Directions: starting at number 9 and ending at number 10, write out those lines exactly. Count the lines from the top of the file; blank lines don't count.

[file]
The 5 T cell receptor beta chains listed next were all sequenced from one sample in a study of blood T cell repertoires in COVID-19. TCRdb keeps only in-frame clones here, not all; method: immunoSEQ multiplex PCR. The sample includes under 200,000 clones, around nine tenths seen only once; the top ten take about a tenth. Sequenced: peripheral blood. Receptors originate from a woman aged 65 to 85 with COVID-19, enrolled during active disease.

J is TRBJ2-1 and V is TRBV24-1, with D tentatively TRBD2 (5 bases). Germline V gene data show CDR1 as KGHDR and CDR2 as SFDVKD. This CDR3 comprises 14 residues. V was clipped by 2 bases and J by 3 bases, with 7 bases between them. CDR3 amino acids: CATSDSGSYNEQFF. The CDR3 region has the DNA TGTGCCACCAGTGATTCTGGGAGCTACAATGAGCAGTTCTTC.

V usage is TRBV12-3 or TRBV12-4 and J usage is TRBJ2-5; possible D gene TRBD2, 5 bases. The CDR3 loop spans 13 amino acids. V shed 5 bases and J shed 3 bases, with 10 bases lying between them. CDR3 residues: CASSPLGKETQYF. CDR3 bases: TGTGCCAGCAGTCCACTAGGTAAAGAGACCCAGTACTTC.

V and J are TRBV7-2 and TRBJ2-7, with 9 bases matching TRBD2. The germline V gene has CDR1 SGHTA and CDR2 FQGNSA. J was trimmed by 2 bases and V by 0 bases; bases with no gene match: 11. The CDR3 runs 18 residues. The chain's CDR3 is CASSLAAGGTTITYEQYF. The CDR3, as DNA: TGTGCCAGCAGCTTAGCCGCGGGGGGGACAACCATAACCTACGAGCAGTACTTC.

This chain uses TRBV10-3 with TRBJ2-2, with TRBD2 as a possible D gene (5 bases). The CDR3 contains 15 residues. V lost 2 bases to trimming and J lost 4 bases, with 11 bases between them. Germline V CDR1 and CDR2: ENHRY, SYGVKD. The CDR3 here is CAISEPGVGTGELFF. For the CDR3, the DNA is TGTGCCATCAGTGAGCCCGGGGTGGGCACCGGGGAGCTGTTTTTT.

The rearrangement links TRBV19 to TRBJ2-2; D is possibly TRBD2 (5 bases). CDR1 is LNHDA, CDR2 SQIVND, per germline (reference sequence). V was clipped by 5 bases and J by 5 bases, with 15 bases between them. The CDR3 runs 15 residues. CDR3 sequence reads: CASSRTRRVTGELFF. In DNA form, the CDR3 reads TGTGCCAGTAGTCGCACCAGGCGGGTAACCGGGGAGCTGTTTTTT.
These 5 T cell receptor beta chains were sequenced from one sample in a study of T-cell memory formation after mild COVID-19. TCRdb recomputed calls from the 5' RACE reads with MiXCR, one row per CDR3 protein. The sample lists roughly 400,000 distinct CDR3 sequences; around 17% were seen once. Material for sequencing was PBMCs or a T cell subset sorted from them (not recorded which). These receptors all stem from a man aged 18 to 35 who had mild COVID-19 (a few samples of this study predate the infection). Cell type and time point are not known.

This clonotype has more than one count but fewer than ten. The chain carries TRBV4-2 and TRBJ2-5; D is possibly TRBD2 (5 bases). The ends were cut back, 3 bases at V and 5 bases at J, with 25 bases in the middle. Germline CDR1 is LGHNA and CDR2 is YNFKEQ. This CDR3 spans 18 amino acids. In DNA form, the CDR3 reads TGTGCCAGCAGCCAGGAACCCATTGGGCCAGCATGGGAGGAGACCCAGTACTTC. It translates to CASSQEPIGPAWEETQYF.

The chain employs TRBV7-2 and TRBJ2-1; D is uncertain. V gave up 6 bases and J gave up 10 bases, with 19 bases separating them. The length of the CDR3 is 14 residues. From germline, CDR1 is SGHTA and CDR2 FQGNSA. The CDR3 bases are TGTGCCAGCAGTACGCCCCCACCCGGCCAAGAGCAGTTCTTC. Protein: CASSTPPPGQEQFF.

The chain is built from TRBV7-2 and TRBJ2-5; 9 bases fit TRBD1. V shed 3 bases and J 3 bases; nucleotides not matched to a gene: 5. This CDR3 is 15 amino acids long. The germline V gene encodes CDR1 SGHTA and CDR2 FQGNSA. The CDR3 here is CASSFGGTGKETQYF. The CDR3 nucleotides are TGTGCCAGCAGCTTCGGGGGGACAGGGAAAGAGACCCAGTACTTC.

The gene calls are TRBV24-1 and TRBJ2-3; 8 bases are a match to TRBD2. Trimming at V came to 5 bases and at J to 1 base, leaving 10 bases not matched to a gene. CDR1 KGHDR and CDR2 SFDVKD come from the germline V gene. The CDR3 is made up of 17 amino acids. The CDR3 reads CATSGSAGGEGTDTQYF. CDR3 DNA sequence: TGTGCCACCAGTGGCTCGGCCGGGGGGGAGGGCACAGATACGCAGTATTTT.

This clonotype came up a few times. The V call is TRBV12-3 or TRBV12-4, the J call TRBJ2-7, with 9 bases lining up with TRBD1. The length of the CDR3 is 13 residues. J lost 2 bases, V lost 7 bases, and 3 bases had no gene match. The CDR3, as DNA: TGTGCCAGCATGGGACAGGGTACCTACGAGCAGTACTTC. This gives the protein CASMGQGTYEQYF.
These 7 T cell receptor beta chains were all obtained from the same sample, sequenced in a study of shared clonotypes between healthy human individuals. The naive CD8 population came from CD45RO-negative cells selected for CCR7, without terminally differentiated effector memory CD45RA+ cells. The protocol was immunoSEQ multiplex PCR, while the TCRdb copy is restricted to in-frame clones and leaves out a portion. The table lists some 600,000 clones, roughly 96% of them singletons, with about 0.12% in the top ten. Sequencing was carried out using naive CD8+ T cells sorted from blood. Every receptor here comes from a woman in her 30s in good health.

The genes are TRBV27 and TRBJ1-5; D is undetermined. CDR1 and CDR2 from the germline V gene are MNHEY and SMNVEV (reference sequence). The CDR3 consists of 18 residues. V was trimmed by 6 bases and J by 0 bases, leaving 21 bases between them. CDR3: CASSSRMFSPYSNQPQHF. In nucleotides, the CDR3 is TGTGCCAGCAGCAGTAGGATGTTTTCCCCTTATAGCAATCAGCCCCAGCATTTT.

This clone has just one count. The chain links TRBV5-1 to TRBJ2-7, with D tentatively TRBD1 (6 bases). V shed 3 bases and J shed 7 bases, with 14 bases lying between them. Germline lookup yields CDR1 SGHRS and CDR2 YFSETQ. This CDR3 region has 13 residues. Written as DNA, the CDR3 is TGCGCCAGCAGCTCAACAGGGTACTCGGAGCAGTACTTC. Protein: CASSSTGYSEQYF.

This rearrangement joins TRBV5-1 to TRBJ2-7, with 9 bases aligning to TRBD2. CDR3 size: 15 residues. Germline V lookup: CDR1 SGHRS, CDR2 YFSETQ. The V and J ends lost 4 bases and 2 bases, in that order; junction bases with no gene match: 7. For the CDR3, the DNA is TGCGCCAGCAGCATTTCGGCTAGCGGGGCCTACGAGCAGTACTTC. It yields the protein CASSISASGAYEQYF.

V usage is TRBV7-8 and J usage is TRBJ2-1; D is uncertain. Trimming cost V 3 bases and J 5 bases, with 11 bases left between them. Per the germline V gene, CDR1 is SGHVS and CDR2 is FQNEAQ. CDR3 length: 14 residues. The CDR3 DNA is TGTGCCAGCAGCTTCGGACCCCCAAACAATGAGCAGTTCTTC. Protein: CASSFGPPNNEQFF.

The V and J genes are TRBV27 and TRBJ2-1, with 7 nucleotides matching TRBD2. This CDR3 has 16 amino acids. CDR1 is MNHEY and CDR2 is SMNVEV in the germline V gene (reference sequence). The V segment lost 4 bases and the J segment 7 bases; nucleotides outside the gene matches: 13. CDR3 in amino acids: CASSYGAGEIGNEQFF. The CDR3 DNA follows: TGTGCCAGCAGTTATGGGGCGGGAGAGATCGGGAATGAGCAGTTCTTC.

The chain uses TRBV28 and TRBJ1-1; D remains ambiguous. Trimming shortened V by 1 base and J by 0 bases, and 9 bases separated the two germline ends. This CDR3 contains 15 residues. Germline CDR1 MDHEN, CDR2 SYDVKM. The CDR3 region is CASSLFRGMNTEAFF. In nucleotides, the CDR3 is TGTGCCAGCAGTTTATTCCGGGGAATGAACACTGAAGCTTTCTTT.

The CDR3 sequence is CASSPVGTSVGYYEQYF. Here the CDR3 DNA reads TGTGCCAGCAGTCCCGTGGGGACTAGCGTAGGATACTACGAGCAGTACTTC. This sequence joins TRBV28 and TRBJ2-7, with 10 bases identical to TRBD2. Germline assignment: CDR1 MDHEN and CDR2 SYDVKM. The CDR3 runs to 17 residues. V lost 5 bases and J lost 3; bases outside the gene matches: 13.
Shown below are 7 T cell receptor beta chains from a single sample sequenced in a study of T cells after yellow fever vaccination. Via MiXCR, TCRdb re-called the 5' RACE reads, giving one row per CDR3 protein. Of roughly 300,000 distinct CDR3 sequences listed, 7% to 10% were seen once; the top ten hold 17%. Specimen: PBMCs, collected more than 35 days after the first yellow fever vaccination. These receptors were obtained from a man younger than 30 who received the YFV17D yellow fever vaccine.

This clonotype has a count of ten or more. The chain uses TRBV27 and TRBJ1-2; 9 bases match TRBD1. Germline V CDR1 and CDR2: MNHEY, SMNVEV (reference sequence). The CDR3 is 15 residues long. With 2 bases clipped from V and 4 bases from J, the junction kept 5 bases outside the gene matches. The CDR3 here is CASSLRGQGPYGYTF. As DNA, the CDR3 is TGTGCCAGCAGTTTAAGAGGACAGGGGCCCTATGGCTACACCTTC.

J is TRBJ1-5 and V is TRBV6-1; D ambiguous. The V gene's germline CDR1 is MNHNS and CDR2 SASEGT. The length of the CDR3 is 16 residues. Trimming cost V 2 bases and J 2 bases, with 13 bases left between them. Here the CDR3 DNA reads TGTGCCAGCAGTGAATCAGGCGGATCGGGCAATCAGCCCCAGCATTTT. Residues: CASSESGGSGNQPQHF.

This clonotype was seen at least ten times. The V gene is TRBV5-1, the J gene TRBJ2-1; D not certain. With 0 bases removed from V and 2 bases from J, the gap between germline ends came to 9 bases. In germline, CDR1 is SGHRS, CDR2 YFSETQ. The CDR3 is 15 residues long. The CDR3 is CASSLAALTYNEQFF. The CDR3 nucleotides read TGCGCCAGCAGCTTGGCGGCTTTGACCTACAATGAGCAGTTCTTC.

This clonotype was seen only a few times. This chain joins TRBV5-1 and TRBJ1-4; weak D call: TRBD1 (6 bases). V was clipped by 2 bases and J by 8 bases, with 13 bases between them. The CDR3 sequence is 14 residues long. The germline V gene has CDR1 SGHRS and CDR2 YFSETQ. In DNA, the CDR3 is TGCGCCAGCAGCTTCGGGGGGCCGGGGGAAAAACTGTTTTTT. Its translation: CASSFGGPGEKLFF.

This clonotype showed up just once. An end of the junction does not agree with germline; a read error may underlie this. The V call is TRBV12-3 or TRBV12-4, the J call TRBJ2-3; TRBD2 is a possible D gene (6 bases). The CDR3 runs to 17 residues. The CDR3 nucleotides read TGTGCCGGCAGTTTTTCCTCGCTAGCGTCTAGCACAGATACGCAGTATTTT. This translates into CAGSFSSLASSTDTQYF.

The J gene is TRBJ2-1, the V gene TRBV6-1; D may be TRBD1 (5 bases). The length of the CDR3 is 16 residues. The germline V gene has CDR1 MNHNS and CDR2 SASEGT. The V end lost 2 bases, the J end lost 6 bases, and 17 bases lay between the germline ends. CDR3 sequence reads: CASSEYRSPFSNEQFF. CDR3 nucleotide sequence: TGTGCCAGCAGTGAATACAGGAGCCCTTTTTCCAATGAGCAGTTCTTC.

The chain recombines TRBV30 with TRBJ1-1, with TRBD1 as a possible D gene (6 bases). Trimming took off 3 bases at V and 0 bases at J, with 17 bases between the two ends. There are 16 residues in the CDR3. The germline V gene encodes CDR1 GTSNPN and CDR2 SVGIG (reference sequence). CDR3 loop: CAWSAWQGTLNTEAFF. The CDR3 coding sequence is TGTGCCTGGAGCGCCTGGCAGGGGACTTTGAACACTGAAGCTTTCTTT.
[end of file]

The chain employs TRBV7-2 and TRBJ2-1; D is uncertain. V gave up 6 bases and J gave up 10 bases, with 19 bases separating them. The length of the CDR3 is 14 residues. From germline, CDR1 is SGHTA and CDR2 FQGNSA. The CDR3 bases are TGTGCCAGCAGTACGCCCCCACCCGGCCAAGAGCAGTTCTTC. Protein: CASSTPPPGQEQFF.

The chain is built from TRBV7-2 and TRBJ2-5; 9 bases fit TRBD1. V shed 3 bases and J 3 bases; nucleotides not matched to a gene: 5. This CDR3 is 15 amino acids long. The germline V gene encodes CDR1 SGHTA and CDR2 FQGNSA. The CDR3 here is CASSFGGTGKETQYF. The CDR3 nucleotides are TGTGCCAGCAGCTTCGGGGGGACAGGGAAAGAGACCCAGTACTTC.